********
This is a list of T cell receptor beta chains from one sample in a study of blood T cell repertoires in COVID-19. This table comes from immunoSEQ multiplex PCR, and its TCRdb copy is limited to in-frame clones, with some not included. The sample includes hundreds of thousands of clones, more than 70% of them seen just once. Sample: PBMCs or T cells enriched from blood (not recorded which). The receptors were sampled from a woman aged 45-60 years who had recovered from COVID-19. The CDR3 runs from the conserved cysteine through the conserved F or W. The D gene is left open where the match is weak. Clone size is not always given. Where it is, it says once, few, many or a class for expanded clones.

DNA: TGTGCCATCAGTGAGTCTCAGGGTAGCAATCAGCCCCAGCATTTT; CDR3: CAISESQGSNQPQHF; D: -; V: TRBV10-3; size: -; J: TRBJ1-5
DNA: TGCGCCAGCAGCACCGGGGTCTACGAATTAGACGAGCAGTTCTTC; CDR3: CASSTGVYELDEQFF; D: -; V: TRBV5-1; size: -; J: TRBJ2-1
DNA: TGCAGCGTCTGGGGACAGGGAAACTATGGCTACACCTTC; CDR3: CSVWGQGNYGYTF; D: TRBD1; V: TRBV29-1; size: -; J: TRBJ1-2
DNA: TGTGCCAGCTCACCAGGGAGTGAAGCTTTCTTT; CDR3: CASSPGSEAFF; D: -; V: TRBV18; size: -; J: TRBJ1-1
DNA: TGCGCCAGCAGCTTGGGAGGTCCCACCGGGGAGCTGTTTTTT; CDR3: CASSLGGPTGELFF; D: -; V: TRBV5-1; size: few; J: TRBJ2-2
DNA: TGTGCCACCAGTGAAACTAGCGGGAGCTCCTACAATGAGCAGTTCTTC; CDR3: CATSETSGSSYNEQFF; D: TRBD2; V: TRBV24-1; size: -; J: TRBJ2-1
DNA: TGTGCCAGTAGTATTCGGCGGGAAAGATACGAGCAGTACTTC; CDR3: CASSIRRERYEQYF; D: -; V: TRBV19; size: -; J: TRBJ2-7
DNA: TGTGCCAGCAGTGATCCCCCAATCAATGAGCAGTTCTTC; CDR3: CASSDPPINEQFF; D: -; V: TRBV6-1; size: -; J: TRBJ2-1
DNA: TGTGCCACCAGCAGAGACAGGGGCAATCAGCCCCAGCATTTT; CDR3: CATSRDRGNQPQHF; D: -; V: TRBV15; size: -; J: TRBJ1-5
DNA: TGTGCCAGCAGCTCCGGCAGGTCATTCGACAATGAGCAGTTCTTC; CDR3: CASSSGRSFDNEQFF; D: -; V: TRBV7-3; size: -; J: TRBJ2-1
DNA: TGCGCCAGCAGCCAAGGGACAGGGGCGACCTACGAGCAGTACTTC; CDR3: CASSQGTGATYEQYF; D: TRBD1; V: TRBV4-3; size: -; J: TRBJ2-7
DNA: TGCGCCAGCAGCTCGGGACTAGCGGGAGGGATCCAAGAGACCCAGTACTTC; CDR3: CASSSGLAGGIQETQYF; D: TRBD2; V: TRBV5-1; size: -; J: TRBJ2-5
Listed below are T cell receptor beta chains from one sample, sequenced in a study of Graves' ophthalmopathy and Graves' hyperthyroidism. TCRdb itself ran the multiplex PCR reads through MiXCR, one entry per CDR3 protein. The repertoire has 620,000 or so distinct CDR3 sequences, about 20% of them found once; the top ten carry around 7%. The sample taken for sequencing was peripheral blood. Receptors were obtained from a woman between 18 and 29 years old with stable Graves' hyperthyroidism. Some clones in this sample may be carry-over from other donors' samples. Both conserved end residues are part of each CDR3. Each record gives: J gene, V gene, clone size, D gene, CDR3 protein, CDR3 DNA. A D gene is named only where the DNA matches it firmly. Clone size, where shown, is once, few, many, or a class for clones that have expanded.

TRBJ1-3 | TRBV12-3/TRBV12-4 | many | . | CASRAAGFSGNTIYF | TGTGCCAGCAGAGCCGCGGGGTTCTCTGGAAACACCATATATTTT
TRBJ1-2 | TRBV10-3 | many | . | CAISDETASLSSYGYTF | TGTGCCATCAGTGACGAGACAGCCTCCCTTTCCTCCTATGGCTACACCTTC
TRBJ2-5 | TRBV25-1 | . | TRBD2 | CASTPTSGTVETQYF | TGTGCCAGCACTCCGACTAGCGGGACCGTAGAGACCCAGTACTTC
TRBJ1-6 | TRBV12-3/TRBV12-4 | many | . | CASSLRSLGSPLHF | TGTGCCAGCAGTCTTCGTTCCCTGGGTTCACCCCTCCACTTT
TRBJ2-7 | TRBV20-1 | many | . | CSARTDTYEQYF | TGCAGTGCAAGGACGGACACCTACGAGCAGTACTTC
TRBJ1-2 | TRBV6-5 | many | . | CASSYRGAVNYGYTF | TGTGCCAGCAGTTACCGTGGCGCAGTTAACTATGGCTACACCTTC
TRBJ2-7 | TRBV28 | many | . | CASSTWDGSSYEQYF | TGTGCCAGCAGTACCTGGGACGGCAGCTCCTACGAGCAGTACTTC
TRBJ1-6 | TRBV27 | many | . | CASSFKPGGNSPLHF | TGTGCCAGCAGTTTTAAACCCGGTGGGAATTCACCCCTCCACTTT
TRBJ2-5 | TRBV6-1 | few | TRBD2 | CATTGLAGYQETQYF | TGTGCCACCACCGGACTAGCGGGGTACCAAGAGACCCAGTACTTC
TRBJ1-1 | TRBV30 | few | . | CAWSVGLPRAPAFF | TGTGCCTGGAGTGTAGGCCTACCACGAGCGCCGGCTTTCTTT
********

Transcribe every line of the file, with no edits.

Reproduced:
This is a list of T cell receptor beta chains from one sample in a study of blood T cell repertoires in COVID-19. This table comes from immunoSEQ multiplex PCR, and its TCRdb copy is limited to in-frame clones, with some not included. The sample includes hundreds of thousands of clones, more than 70% of them seen just once. Sample: PBMCs or T cells enriched from blood (not recorded which). The receptors were sampled from a woman aged 45-60 years who had recovered from COVID-19. The CDR3 runs from the conserved cysteine through the conserved F or W. The D gene is left open where the match is weak. Clone size is not always given. Where it is, it says once, few, many or a class for expanded clones.

DNA: TGTGCCATCAGTGAGTCTCAGGGTAGCAATCAGCCCCAGCATTTT; CDR3: CAISESQGSNQPQHF; D: -; V: TRBV10-3; size: -; J: TRBJ1-5
DNA: TGCGCCAGCAGCACCGGGGTCTACGAATTAGACGAGCAGTTCTTC; CDR3: CASSTGVYELDEQFF; D: -; V: TRBV5-1; size: -; J: TRBJ2-1
DNA: TGCAGCGTCTGGGGACAGGGAAACTATGGCTACACCTTC; CDR3: CSVWGQGNYGYTF; D: TRBD1; V: TRBV29-1; size: -; J: TRBJ1-2
DNA: TGTGCCAGCTCACCAGGGAGTGAAGCTTTCTTT; CDR3: CASSPGSEAFF; D: -; V: TRBV18; size: -; J: TRBJ1-1
DNA: TGCGCCAGCAGCTTGGGAGGTCCCACCGGGGAGCTGTTTTTT; CDR3: CASSLGGPTGELFF; D: -; V: TRBV5-1; size: few; J: TRBJ2-2
DNA: TGTGCCACCAGTGAAACTAGCGGGAGCTCCTACAATGAGCAGTTCTTC; CDR3: CATSETSGSSYNEQFF; D: TRBD2; V: TRBV24-1; size: -; J: TRBJ2-1
DNA: TGTGCCAGTAGTATTCGGCGGGAAAGATACGAGCAGTACTTC; CDR3: CASSIRRERYEQYF; D: -; V: TRBV19; size: -; J: TRBJ2-7
DNA: TGTGCCAGCAGTGATCCCCCAATCAATGAGCAGTTCTTC; CDR3: CASSDPPINEQFF; D: -; V: TRBV6-1; size: -; J: TRBJ2-1
DNA: TGTGCCACCAGCAGAGACAGGGGCAATCAGCCCCAGCATTTT; CDR3: CATSRDRGNQPQHF; D: -; V: TRBV15; size: -; J: TRBJ1-5
DNA: TGTGCCAGCAGCTCCGGCAGGTCATTCGACAATGAGCAGTTCTTC; CDR3: CASSSGRSFDNEQFF; D: -; V: TRBV7-3; size: -; J: TRBJ2-1
DNA: TGCGCCAGCAGCCAAGGGACAGGGGCGACCTACGAGCAGTACTTC; CDR3: CASSQGTGATYEQYF; D: TRBD1; V: TRBV4-3; size: -; J: TRBJ2-7
DNA: TGCGCCAGCAGCTCGGGACTAGCGGGAGGGATCCAAGAGACCCAGTACTTC; CDR3: CASSSGLAGGIQETQYF; D: TRBD2; V: TRBV5-1; size: -; J: TRBJ2-5
Listed below are T cell receptor beta chains from one sample, sequenced in a study of Graves' ophthalmopathy and Graves' hyperthyroidism. TCRdb itself ran the multiplex PCR reads through MiXCR, one entry per CDR3 protein. The repertoire has 620,000 or so distinct CDR3 sequences, about 20% of them found once; the top ten carry around 7%. The sample taken for sequencing was peripheral blood. Receptors were obtained from a woman between 18 and 29 years old with stable Graves' hyperthyroidism. Some clones in this sample may be carry-over from other donors' samples. Both conserved end residues are part of each CDR3. Each record gives: J gene, V gene, clone size, D gene, CDR3 protein, CDR3 DNA. A D gene is named only where the DNA matches it firmly. Clone size, where shown, is once, few, many, or a class for clones that have expanded.

TRBJ1-3 | TRBV12-3/TRBV12-4 | many | . | CASRAAGFSGNTIYF | TGTGCCAGCAGAGCCGCGGGGTTCTCTGGAAACACCATATATTTT
TRBJ1-2 | TRBV10-3 | many | . | CAISDETASLSSYGYTF | TGTGCCATCAGTGACGAGACAGCCTCCCTTTCCTCCTATGGCTACACCTTC
TRBJ2-5 | TRBV25-1 | . | TRBD2 | CASTPTSGTVETQYF | TGTGCCAGCACTCCGACTAGCGGGACCGTAGAGACCCAGTACTTC
TRBJ1-6 | TRBV12-3/TRBV12-4 | many | . | CASSLRSLGSPLHF | TGTGCCAGCAGTCTTCGTTCCCTGGGTTCACCCCTCCACTTT
TRBJ2-7 | TRBV20-1 | many | . | CSARTDTYEQYF | TGCAGTGCAAGGACGGACACCTACGAGCAGTACTTC
TRBJ1-2 | TRBV6-5 | many | . | CASSYRGAVNYGYTF | TGTGCCAGCAGTTACCGTGGCGCAGTTAACTATGGCTACACCTTC
TRBJ2-7 | TRBV28 | many | . | CASSTWDGSSYEQYF | TGTGCCAGCAGTACCTGGGACGGCAGCTCCTACGAGCAGTACTTC
TRBJ1-6 | TRBV27 | many | . | CASSFKPGGNSPLHF | TGTGCCAGCAGTTTTAAACCCGGTGGGAATTCACCCCTCCACTTT
TRBJ2-5 | TRBV6-1 | few | TRBD2 | CATTGLAGYQETQYF | TGTGCCACCACCGGACTAGCGGGGTACCAAGAGACCCAGTACTTC
TRBJ1-1 | TRBV30 | few | . | CAWSVGLPRAPAFF | TGTGCCTGGAGTGTAGGCCTACCACGAGCGCCGGCTTTCTTT